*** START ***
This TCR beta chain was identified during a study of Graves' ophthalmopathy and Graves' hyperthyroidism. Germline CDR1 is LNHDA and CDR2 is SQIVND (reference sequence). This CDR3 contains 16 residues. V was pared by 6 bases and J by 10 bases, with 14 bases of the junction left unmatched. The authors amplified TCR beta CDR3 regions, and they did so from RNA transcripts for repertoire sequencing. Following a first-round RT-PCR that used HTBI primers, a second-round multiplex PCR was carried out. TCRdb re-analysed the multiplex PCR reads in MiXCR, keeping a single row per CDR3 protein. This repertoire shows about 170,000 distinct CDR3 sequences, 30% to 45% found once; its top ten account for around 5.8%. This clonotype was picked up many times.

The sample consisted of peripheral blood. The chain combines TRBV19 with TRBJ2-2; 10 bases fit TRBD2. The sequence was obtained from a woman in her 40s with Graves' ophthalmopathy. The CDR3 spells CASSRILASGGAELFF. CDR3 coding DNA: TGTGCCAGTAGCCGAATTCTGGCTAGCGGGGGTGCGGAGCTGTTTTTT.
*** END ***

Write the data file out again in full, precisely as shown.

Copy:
This TCR beta chain was identified during a study of Graves' ophthalmopathy and Graves' hyperthyroidism. Germline CDR1 is LNHDA and CDR2 is SQIVND (reference sequence). This CDR3 contains 16 residues. V was pared by 6 bases and J by 10 bases, with 14 bases of the junction left unmatched. The authors amplified TCR beta CDR3 regions, and they did so from RNA transcripts for repertoire sequencing. Following a first-round RT-PCR that used HTBI primers, a second-round multiplex PCR was carried out. TCRdb re-analysed the multiplex PCR reads in MiXCR, keeping a single row per CDR3 protein. This repertoire shows about 170,000 distinct CDR3 sequences, 30% to 45% found once; its top ten account for around 5.8%. This clonotype was picked up many times.

The sample consisted of peripheral blood. The chain combines TRBV19 with TRBJ2-2; 10 bases fit TRBD2. The sequence was obtained from a woman in her 40s with Graves' ophthalmopathy. The CDR3 spells CASSRILASGGAELFF. CDR3 coding DNA: TGTGCCAGTAGCCGAATTCTGGCTAGCGGGGGTGCGGAGCTGTTTTTT.